When the Mariners released their starting roster for the 2021 regular season finale – a game they absolutely had to win to keep their slim playoff hopes up – they threw utility infielder Dylan Moore in. left field.
With Angels starting left-handed pitcher Reid Detmers, manager Scott Servais stuck with the left-handed field the team employed during the final months of the season, putting Moore in the lineup instead of left-handed hitter Jake Fraley.
This left a vocal group of angry fans on Twitter, who thought Fraley should have started instead. They thought he was a better defensive option than Moore, which he wasn’t. Also, despite leaving the Angels with a left-handed pitcher, Fraley was a better option at home plate compared to the inconsistent Moore, which was not true either.
That the Mariners’ best options for such important games were Moore, who collapsed from a second starting base job to return to a utilitarian role, the oft-injured Fraley whose best value was drawing walks before d ‘being sidelined by COVID and the light-hitting Jake Bauers, whose primary position was first base, pointed out how flawed roster and lineup was due to injuries and failed performance.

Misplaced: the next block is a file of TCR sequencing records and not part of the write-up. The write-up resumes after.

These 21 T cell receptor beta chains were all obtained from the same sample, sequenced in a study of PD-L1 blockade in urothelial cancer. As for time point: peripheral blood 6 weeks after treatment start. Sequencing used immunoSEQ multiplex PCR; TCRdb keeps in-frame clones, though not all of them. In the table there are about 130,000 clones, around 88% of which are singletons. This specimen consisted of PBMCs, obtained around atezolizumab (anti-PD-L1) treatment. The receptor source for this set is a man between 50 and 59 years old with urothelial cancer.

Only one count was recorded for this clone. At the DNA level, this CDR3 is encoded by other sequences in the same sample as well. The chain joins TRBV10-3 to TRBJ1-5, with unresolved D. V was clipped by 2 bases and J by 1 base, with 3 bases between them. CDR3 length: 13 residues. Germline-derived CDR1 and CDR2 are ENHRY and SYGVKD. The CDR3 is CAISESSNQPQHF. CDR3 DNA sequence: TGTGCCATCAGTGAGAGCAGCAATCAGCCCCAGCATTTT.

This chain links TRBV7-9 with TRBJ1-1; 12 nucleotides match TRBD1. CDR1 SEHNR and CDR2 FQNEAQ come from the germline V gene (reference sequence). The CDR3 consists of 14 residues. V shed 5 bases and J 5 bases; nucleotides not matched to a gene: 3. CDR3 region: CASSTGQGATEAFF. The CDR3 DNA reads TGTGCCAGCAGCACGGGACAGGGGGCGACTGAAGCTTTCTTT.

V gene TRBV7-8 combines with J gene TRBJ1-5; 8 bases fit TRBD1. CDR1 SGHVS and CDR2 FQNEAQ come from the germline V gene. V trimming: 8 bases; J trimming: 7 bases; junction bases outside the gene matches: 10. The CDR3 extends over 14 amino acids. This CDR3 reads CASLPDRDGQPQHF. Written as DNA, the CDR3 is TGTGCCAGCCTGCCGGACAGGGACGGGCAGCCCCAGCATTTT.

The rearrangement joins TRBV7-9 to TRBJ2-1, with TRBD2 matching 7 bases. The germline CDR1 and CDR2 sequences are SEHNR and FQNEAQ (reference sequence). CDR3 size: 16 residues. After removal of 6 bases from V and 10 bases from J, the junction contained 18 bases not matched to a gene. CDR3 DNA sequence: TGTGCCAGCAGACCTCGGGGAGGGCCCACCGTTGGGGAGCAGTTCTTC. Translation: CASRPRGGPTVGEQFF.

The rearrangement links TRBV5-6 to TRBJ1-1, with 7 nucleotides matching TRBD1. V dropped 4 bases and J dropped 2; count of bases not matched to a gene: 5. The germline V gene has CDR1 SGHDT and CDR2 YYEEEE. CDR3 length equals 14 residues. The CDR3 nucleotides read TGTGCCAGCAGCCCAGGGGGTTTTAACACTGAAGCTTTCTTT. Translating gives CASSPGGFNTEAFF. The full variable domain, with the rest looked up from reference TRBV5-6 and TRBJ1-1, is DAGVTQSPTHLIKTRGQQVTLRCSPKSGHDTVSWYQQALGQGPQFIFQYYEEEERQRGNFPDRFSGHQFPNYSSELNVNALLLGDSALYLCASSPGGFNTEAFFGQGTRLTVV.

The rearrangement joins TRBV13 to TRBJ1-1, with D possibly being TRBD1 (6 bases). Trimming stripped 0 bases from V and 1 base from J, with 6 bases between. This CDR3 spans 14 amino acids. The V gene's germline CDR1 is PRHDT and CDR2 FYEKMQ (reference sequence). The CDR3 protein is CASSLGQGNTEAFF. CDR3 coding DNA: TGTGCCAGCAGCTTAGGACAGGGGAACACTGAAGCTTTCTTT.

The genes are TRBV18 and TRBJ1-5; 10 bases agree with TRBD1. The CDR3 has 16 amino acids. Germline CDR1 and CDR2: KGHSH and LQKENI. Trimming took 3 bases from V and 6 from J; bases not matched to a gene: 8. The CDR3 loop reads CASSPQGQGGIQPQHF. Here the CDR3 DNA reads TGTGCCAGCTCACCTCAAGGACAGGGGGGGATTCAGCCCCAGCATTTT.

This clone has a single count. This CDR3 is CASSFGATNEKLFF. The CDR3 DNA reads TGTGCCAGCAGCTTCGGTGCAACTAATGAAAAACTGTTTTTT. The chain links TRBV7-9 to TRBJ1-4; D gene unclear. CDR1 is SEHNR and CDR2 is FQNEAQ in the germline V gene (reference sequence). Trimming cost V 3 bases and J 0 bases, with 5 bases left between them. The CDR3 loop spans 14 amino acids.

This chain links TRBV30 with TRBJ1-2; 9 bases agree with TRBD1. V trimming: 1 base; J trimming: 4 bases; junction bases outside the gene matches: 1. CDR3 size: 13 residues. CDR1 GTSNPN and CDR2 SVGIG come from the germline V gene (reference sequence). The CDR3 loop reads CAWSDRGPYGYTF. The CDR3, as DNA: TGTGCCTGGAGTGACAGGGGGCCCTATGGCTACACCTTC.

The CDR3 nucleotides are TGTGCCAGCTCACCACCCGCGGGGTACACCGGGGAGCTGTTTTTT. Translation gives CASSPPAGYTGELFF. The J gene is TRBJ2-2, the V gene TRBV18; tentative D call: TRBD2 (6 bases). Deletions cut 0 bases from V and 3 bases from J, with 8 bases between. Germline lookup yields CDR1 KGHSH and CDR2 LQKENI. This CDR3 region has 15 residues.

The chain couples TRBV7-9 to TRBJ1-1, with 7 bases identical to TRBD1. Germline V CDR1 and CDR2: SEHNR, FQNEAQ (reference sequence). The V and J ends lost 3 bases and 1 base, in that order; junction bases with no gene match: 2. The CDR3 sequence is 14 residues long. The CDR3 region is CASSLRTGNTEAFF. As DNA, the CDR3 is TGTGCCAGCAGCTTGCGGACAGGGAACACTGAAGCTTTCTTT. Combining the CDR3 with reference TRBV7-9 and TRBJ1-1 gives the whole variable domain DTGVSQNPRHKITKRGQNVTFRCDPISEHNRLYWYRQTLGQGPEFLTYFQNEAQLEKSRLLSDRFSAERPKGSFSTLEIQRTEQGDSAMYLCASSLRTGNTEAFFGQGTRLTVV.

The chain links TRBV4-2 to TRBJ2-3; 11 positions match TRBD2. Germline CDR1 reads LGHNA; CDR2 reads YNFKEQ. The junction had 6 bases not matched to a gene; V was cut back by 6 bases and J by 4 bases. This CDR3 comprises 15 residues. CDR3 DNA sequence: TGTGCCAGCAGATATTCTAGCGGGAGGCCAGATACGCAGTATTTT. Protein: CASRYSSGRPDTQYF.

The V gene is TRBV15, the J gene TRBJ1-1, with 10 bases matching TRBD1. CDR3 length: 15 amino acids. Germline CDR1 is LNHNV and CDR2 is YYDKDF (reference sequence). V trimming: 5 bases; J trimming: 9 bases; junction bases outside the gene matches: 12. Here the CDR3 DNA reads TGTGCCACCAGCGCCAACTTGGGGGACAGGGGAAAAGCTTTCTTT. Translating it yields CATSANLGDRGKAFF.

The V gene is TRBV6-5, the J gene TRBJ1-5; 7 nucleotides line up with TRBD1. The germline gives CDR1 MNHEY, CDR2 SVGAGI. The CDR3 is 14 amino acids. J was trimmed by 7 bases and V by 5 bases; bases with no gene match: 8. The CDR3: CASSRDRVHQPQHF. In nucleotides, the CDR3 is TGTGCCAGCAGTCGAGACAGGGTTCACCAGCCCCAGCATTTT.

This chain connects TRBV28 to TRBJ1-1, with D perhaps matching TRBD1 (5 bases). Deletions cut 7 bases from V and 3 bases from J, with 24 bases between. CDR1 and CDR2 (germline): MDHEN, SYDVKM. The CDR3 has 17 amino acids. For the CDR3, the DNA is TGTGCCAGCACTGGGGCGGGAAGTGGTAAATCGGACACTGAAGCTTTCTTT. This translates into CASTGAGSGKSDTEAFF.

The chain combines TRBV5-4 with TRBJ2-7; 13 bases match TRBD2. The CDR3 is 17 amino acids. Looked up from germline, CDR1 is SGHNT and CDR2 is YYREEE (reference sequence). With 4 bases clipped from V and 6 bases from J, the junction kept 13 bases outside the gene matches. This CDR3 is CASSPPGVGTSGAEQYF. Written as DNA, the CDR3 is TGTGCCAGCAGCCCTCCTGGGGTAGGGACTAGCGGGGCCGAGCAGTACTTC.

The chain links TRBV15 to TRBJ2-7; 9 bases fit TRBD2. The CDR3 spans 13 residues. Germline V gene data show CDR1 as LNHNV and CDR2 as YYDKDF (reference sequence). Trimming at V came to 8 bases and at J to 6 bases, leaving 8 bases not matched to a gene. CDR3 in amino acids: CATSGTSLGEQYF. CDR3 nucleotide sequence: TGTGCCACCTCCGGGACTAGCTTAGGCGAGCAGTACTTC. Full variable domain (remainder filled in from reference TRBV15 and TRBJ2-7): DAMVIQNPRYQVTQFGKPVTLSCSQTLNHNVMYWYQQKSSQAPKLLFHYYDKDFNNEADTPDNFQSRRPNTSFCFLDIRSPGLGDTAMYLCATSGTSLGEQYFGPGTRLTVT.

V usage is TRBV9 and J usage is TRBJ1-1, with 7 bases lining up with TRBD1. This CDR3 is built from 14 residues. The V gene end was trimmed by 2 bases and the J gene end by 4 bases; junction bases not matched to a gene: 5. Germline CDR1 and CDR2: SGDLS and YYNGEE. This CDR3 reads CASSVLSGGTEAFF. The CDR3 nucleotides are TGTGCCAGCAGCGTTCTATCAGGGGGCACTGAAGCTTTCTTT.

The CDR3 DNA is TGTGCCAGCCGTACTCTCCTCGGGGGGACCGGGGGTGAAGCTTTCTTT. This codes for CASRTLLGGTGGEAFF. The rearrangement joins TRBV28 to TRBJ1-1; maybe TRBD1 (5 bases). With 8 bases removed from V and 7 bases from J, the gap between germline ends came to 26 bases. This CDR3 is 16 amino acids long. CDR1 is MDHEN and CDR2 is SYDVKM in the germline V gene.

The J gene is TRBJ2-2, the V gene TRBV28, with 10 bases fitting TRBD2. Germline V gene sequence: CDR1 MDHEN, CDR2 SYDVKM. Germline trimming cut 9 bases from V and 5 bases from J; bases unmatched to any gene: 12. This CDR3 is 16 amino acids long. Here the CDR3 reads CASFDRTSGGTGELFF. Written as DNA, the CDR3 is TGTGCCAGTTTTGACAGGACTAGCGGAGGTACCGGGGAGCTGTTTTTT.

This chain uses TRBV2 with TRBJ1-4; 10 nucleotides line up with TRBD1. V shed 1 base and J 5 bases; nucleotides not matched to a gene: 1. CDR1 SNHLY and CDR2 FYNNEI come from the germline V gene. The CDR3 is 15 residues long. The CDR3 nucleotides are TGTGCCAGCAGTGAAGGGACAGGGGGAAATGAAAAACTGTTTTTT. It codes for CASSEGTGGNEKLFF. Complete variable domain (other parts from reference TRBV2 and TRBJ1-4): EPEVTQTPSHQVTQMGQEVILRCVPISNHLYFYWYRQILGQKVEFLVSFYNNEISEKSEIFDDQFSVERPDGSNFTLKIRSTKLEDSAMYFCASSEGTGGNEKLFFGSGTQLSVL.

If the 2022 season begins with the Mariners returning to that squad of Fraley and Moore in left field, that means something has gone seriously wrong. Either Kyle Lewis’ long recovery from his season-ending knee surgery is still not complete, or Seattle has failed to add at least one replacement outfielder to fill a position that needs an upgrade.
Left field has been a constant source of frustration for the Mariners. Research in Baseball Reference reveals that only two Mariners players have produced a season of 3.0 WAR or greater playing left field 65% of the time since 2000. Raul Ibanez totaled 4.5 WAR in 2006 and Randy Winn accumulated 3.5 WAR in 2003. Since In Ibanez’s 2006 season, the second highest total was Franklin Gutierrez’s 2.9 WAR, with no other left fielder reaching 2.0 WAR.
To be fair, the plan for the 2021 season was not to use a Fraley / Moore squad in left field. After no free agent outfielder came into the organization with their “hat in hand” and ready to take a below-market contract, the Mariners were forced to consider internal options for the open place. They had Lewis, the reigning Rookie of the Year, in center and a finally healthy Mitch Haniger in his place on right pitch.